Hot! Daycare in Toronto is expensive and hard to find

TheStar.com – Opinion/parentcentral.ca
February 05, 2010.  Audrey Wubbenhorst

Listening to the advice of well-meaning friends and neighbours, I took a day off of work when I was seven months pregnant to get on some daycare “waiting lists.”

While there were several daycares within walking distance of my home, only four had infant spaces. Maternity/parental leave in Canada is one year, but daycare spots for babies 12 to 18 months are scarce. To comply with legislation, infants require a 3 to 1 ratio of care, meaning that daycares hardly break even looking after such small children.

Nevertheless, I visited the four daycares to ensure my baby (at that time gender still unknown) would be well cared for 14 months later.

The City of Toronto managed the nearest one. The registration process involved getting a number and a confirmation letter in the mail at a cost of $85 per day.

The most coveted daycare in the neighbourhood asked for a $50 non-refundable deposit to be on its list. I was told this is what it cost to manage the list – literally a three-ring binder. I quickly paid up.

The other two daycares handwrote my information and asked me to return when the baby was born.

Six weeks after my son’s birth – sleep deprived but determined – I put him in the baby sling and retraced my steps. I gave each daycare his name and birthday, indicating I would need something for January 2010 “for sure now.”

One of the directors couldn’t find me on her list, so she wrote down my name again on another scrap of paper. Things were “still early,” I was assured optimistically.

With about four months left before my return to work, the coveted daycare (charging $75 per day) gave me some real hope: I was first on the list for January and things were looking good. Although expensive, the hours were conducive to our schedule and its reputation was fantastic. Our fingers were crossed.

Come November when I followed up, though, I learned that two “siblings” had come out of the woodwork and would be taking the next two infant spots. Once one child is in, siblings get first priority, so we were bumped. I was told I might have a chance in May, but that depended on an opening in the toddler room for June, when my son would be 18 months old. I doubted the stars would align in our favour.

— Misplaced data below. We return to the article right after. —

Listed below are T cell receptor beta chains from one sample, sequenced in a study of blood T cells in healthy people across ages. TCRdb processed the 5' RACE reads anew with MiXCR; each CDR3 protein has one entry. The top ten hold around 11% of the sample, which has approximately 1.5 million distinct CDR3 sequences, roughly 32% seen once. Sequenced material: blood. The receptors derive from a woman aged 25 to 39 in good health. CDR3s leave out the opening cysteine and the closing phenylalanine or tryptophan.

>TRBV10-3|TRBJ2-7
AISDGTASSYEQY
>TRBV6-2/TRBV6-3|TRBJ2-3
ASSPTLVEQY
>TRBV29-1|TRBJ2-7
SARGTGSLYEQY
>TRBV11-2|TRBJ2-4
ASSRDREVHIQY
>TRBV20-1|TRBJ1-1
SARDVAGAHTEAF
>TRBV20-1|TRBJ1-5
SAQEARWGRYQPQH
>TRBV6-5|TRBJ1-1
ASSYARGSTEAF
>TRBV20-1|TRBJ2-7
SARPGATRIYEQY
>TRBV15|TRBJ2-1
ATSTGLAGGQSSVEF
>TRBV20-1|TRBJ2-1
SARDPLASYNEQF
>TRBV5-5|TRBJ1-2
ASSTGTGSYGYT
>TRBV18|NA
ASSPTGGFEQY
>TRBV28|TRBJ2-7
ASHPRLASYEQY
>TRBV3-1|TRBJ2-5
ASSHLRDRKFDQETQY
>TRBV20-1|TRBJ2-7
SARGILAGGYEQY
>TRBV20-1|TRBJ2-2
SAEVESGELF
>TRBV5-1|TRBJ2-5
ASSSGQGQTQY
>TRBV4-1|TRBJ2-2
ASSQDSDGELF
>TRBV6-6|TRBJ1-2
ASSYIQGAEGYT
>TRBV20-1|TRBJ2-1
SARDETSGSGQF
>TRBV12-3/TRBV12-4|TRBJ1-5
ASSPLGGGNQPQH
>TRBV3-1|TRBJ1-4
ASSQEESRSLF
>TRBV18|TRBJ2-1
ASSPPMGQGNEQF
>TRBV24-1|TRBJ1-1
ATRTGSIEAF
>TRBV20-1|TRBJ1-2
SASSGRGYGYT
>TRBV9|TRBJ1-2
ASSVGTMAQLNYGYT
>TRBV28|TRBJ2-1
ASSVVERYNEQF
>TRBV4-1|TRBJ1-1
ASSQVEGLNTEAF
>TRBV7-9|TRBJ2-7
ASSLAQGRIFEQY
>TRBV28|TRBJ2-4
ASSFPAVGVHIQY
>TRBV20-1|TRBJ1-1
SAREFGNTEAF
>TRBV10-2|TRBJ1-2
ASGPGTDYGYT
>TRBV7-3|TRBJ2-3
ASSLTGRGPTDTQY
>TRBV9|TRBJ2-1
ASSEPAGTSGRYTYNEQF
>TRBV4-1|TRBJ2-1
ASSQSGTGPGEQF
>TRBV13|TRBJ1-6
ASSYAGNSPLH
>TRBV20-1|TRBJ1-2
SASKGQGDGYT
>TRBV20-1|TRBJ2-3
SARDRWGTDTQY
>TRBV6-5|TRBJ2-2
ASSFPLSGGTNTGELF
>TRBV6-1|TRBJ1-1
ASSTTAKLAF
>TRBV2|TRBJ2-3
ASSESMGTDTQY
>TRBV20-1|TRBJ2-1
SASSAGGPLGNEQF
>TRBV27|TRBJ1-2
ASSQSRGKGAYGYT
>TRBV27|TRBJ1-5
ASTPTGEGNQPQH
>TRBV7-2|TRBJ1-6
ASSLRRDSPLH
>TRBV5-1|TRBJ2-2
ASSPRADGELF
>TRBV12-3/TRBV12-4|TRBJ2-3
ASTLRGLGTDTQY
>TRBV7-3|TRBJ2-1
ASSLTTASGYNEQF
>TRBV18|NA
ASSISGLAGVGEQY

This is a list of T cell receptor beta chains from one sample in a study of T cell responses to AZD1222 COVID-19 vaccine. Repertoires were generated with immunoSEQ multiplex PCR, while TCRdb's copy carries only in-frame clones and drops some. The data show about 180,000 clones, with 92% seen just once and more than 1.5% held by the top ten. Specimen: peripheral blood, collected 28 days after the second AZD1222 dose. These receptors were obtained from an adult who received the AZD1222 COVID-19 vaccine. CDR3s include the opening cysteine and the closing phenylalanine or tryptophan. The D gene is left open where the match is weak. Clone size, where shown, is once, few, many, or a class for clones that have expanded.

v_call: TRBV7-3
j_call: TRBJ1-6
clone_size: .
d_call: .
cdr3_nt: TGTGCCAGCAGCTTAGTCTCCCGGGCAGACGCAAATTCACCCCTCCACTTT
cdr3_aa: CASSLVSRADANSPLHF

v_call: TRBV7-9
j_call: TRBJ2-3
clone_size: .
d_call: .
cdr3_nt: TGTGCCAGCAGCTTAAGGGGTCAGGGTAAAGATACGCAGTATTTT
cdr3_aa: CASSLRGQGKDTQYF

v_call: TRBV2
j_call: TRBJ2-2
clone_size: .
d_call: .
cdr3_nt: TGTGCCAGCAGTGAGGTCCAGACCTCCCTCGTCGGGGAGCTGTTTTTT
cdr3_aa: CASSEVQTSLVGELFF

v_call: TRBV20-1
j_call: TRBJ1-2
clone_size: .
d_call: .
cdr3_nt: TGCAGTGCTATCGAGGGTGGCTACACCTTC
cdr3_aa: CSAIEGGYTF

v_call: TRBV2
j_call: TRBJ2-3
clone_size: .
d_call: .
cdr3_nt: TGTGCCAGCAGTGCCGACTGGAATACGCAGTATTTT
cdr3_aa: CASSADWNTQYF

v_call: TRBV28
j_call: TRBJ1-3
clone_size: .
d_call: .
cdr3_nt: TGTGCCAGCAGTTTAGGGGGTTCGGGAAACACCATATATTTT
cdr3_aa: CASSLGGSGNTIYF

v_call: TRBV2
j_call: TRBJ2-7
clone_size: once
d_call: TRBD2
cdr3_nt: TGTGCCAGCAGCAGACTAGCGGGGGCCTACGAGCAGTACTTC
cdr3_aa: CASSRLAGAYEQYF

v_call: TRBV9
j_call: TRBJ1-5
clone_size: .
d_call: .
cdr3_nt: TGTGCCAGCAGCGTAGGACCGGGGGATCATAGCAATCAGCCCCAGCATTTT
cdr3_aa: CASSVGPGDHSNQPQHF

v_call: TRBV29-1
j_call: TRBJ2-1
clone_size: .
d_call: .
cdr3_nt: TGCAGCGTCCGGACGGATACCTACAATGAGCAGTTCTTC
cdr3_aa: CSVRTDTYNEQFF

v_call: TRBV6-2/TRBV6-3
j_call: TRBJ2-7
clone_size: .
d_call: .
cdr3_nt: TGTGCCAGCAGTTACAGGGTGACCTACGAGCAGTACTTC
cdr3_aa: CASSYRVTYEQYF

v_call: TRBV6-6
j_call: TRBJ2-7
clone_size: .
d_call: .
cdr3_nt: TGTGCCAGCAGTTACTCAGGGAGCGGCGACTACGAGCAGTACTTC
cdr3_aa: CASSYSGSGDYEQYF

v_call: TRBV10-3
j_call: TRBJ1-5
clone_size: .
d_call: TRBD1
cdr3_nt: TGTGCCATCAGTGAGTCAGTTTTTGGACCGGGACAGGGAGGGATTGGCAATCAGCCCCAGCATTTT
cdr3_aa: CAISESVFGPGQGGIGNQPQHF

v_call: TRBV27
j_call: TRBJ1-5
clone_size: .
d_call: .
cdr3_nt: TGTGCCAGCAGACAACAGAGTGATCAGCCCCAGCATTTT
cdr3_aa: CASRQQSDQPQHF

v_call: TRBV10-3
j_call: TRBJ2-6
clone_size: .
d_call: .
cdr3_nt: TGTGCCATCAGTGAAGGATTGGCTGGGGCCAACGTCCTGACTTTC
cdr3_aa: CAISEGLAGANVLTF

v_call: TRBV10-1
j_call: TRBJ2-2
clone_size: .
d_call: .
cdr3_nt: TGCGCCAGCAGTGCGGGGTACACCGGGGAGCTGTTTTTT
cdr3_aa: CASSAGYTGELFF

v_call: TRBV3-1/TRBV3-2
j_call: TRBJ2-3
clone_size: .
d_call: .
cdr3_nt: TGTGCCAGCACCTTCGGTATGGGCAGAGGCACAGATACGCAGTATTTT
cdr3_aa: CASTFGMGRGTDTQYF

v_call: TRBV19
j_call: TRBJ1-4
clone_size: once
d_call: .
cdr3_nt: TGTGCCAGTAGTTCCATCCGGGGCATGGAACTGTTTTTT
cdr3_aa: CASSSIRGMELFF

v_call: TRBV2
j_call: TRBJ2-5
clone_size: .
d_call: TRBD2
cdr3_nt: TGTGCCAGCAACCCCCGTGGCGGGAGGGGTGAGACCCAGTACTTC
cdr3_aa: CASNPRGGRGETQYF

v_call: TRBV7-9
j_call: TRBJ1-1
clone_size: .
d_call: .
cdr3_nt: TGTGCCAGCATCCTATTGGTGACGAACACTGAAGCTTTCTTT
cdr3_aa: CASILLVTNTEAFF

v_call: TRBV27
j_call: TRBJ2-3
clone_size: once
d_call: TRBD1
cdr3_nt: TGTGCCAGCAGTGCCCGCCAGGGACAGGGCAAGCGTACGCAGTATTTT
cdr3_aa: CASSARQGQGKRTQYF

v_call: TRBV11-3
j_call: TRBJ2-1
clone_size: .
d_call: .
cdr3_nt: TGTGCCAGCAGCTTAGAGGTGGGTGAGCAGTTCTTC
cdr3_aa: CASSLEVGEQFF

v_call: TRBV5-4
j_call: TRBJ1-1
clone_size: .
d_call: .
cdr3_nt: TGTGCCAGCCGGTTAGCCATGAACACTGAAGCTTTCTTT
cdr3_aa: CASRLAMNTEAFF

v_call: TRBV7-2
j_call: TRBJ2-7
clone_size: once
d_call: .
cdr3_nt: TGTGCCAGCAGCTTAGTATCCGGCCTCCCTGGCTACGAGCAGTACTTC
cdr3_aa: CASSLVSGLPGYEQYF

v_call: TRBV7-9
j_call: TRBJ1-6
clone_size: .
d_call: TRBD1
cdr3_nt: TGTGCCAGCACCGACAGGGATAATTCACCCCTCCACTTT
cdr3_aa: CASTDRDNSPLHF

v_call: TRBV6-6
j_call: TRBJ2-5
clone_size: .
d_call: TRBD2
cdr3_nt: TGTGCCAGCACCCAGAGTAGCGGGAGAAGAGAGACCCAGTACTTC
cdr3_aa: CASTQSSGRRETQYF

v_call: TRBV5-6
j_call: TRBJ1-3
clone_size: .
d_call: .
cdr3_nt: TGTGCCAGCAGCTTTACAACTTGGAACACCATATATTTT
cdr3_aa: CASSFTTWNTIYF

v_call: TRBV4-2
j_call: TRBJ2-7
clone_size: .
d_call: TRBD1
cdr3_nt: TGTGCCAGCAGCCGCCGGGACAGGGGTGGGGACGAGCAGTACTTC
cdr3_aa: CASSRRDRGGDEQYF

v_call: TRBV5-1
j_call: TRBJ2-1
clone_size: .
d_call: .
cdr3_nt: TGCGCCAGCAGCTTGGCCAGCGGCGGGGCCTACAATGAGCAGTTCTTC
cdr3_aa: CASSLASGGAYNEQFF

Shoulders heavy, I marched directly to the City of Toronto daycare to learn that I was 20th on the list and that the fee was increasing by 5 per cent to $89 a day come Jan. 1. Interestingly, this daycare is in a school under review for possible closure by the TDSB, despite the long waiting list for infant care.

Despite starting early, there was no spot in any of the daycares. Now I had to seriously consider alternatives. I eventually found a licensed home daycare where my son has been going for the past month. I lucked out with some good leads from the mommy network and eventually found a great place.

Daycare in Toronto is extremely difficult to find, not to mention unaffordable. The “waiting lists” are hardly transparent. To find a spot requires perseverance and continual lobbying.

My story highlights some of the problems with this system. I can only imagine the difficulty in finding a subsidized spot, which are even fewer and farther between.

The $100 Universal Child Care Benefit we get from the federal government each month covers just less than one day at some city-run daycares. The maximum tax deduction you can make for child care is $7,000 per child.

At the rates being charged in Toronto, families pay $10,000 to $18,000 a year for each preschool-aged child in the family. There are so many ways this system can be improved but it requires focus, time and resources. When will this issue get the attention it deserves?

Audrey Wubbenhorst lives and works in Toronto.

< http://www.parentcentral.ca/parent/education/childcare/daycare/article/760829–daycare-in-toronto-is-expensive-and-hard-to-find >

2 Comments

  1. What an amazing industry. Imagine having to go on a waiting list for other services like a haircut or lawn mowing.

    I guess that child care is a full time job. When efficient, one caregiver can care for 3 infants properly and make it a full time job – any more and kids don’t get the time that they need.

    So I guess that handing over a third of your salary for daycare is a fair exchange – still hurts though!

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